Last Update: September 11, 2000 – Reruns section updated.

Airing: 1:30-2 p.m., Thursday and Friday, January 2 and 3, NBC. Also weekly in first-run syndication from January 1 to September 1.

Personnel: Art Fleming, host; Don Pardo, announcer. A Merv Griffin Production. Taped in New York City.

Description: I’ll give you the answer, now you tell me what the question is.

Game Play: Three contestants competed. Fleming would show a category board composed of six rows of subjects, each containing five answers with dollar values starting at $10 and increasing in increments of $10 per answer. The returning champion chooses the first answer, which Fleming reads. The first player to ring in with the correct question won the corresponding money, or lost the same amount for an incorrect question. One Daily Double was concealed somewhere on the board, for which the dollar amount was thrown out, and the contestant who chose it could wager any or all of their earnings to that point on their ability to come up with the correct question. (Contestants were allowed to bet up to $50 if they had that amount or less.) Double Jeopardy, the second round, was played in a similar fashion, with six new categories, the dollar amounts doubled ($20 to $100) and two Daily Doubles. Both rounds were played until all answers had been revealed or time was up.

For Final Jeopardy, all three contestants secretly wagered any or all of their earnings after the subject of the Final Jeopardy answer was shown, and then wrote their questions down to the Final Jeopardy answer on cards. The player with the most money after Final Jeopardy was the winner, and returned the next day (although all contestants kept the money they had made during the game). Five-time champions retired undefeated.

End Game: None in the network version. In the syndicated version’s can’t-lose end game, Fleming invited the evening’s winner to choose one box from the 30-square board, and the contestant was awarded the prize behind it, which could be anything up to $25,000.

Background: Merv Griffin developed this game with his then-wife Julann in the early 1960s. Griffin had noted the difficulty in coming up with new quiz shows, and Julann recommended a show where contestants were given the answer and had to come up with the questions. At first Griffin (and NBC, who bought the show in 1964) expected comedy a la Steve Allen’s "The Answer Man" ("The answer is 9-W." "Tell me, Mr. Wagner, do you spell your first name with a V?" "Nein, W."), but producer Bob Rudin realized the novelty of a comedy quiz would wear off fast, so he changed it to a hard quiz format.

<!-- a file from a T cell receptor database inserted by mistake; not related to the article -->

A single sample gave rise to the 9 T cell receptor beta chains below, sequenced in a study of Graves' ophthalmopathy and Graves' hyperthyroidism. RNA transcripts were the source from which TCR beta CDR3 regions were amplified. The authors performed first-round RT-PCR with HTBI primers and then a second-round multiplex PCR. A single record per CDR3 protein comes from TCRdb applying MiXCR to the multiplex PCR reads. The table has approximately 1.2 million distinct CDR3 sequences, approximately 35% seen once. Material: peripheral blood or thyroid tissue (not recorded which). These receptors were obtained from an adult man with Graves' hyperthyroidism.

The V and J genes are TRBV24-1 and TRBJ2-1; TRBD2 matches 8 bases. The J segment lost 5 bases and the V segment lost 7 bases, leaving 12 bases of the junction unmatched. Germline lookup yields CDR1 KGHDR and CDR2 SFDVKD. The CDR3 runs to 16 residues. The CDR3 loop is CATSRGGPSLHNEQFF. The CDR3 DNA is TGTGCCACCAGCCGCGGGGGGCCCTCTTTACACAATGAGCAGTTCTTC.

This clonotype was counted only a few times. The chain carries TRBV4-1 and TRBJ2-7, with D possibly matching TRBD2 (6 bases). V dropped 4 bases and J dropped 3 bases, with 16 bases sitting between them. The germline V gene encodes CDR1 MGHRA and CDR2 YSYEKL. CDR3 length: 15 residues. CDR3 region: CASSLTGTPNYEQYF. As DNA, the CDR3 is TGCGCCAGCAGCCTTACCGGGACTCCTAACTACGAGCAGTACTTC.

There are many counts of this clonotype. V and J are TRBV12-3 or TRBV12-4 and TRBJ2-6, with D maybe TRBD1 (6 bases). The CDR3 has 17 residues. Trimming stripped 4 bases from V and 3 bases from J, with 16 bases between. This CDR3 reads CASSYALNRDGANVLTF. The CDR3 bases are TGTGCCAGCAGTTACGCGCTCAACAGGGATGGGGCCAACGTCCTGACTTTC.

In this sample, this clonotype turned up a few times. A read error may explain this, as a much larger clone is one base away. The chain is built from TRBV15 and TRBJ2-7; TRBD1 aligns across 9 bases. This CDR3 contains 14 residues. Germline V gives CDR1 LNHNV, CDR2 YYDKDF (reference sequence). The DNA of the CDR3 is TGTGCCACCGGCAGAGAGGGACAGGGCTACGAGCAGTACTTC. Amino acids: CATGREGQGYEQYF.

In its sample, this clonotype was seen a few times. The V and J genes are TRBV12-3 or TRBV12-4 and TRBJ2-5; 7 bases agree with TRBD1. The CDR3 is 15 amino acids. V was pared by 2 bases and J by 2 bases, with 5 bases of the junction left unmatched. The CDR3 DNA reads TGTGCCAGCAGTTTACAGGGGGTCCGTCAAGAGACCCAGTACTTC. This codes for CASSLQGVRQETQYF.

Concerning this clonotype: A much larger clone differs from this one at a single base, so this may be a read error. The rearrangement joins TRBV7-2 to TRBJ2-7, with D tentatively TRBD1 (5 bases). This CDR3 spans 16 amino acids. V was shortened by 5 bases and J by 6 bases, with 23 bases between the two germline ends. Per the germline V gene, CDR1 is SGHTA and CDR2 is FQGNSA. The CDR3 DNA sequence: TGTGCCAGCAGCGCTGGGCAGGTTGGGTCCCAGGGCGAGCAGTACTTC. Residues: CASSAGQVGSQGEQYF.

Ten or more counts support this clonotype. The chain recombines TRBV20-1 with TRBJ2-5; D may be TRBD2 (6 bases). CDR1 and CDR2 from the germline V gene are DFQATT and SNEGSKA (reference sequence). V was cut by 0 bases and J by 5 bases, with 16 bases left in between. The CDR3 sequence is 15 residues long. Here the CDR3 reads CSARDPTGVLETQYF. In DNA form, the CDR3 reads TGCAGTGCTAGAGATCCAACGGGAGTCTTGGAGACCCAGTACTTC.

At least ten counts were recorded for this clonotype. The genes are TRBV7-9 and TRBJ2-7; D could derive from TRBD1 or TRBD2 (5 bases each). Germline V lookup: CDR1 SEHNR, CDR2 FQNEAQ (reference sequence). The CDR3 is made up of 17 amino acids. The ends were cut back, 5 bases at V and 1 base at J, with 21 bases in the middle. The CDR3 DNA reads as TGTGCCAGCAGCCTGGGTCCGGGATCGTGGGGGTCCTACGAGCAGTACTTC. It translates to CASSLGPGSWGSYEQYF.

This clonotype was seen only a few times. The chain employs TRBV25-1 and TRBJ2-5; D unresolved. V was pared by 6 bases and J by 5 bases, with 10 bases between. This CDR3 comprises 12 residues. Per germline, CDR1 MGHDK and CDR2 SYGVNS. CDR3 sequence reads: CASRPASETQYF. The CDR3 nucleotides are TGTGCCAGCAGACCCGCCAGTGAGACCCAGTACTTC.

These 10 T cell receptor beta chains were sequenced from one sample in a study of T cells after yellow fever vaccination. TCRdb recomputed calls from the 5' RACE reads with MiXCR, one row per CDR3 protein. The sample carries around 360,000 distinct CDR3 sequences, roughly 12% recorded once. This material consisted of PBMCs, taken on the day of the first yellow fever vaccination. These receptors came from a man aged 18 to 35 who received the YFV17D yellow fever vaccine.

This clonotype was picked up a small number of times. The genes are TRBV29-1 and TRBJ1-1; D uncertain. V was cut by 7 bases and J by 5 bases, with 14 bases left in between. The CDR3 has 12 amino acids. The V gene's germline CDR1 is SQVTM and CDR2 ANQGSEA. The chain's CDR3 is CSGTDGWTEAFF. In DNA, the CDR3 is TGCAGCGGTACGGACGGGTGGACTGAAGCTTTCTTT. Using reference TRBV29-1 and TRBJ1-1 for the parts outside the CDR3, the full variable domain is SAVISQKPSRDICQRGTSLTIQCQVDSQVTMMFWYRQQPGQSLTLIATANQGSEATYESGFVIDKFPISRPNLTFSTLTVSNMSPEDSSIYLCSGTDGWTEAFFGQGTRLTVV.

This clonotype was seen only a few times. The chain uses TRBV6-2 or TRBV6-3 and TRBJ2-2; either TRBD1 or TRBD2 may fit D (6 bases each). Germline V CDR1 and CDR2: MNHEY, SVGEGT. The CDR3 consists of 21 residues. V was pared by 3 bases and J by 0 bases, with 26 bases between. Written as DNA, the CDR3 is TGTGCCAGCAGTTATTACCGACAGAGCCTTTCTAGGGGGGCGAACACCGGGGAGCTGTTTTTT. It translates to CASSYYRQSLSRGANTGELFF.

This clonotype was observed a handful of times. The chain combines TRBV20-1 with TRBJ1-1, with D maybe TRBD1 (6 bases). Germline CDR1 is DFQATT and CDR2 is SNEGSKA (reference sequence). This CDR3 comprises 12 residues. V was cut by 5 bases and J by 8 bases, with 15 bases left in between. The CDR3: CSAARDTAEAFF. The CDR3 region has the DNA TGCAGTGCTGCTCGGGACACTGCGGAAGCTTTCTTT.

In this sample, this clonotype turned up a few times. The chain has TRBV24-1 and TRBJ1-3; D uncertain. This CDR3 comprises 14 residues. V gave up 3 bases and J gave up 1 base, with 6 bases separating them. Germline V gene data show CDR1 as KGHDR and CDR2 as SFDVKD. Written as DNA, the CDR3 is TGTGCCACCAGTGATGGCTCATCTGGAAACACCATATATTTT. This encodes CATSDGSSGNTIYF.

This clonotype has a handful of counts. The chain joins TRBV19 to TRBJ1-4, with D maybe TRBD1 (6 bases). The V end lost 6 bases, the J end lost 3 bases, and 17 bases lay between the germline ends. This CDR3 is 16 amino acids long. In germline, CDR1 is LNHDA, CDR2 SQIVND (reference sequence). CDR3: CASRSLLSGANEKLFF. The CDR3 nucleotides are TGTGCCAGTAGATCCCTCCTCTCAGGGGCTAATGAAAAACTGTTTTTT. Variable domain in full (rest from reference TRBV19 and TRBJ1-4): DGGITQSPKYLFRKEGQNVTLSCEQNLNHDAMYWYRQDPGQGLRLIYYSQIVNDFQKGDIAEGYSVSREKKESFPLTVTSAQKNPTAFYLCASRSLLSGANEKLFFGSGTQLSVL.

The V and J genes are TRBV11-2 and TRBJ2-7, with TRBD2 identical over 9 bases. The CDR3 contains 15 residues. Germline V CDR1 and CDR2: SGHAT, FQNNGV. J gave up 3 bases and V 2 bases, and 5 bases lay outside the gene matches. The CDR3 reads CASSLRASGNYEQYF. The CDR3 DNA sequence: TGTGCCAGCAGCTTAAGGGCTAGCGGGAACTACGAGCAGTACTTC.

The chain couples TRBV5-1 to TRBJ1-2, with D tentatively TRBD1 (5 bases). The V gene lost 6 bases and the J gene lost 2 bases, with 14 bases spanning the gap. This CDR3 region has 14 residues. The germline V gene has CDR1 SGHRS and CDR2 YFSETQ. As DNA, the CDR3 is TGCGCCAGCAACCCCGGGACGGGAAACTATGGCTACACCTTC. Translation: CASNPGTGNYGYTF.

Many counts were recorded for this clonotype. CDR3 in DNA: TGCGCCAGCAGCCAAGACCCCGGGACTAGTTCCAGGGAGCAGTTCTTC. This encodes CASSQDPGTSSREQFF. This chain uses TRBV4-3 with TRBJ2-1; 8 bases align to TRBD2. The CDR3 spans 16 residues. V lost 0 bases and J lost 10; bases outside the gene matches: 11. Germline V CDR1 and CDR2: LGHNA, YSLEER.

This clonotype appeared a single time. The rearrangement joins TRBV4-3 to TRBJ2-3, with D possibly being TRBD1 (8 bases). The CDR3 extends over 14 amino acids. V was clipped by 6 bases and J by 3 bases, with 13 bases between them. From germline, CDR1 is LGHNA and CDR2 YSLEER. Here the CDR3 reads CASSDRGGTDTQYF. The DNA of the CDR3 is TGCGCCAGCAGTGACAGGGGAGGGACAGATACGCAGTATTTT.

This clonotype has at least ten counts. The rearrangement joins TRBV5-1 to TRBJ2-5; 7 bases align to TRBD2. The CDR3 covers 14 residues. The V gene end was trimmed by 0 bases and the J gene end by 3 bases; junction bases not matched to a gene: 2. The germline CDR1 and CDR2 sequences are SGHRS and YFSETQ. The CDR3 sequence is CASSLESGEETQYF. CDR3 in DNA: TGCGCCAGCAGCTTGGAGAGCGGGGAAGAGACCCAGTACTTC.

The Art of Hosting: Host Art Fleming was chosen after being spotted by Julann Griffin as a late-night newscaster on WNBC in New York. Fleming had a multitude of talents: he played football in college, served his country in the Navy during World War II, announced on a North Carolina radio station, acted in movies and TV series, and told us "Winston tastes good like a cigarette should." (That, by the way, was his only public error – grammatically, it should be "Winston tastes good as a cigarette should.") He even played drums in a band, Gus Arnheim and His Coconut Grove Orchestra, which also featured Fred McMurray on tenor sax. But he’ll always be remembered as the original host of Jeopardy!

Fleming brought a touch of civility to the profession; he seemed to care much more than any other host, and was the epitome of grace and charm. (And how many other game show hosts were ushers at the wedding of the offspring of two presidents, as Fleming was for Julie Nixon and David Eisenhower?) Jeopardy! was the only game Fleming would host on television (he did a one-shot College Bowl in the late ‘70s on television and continued it as a series on radio), but he’s still fondly remembered today, thanks to his self-mocking appearances as Jeopardy! host in the film Airplane II and The Twilight Zone and in Weird Al Yankovic’s video "I Lost on Jeopardy," in which he atypically gave Yankovic the raspberry at the end. Fleming wound down his career as the morning man on KMOX in St. Louis in the 1980s and hosting a syndicated radio series on radio’s golden age in the early 1990s. He died in 1995.

Jeopardy Rules: While Jeopardy! never ranked at the top of the Nielsen heap in any one season (it finished in the top three from 1969 to 1971), it was a special favorite of many, including college students who caught the show because of its noon time slot. But then…

Bolen Rules: When Lin Bolen took over as NBC’s head of daytime programming in 1973, she wanted to change the look of the network’s games, most of which had an elderly feel. After dropping the long-running Concentration and The Who, What or Where Game, Bolen’s biggest shocker was moving Jeopardy! from 12 noon (where it had been for over eight years) to 10:30 a.m. to make room for Jackpot! Her explanation was that its ratings were slipping (slightly), while producer Rudin claimed she needed the slot for her own project and that Jeopardy! challenged its viewers too much to air at that early hour. That aside, it did manage to compete with CBS’s The $10,000 Pyramid and Now You See It, until Bolen moved it again – to 1:30 p.m., against As The World Turns and Let’s Make a Deal, both very highly rated. That did it – Jeopardy’s ratings slid into the basement. The show, which had a year to go on its contract, was canceled by NBC in a deal with Merv Griffin, with Griffin placing a new game on NBC’s daytime schedule in its place. (That game, of course, was Wheel of Fortune, so Merv made out pretty good on the deal.) The last NBC episode of Jeopardy! aired January 3, 1975, with an emotional farewell from Fleming and tons of clips.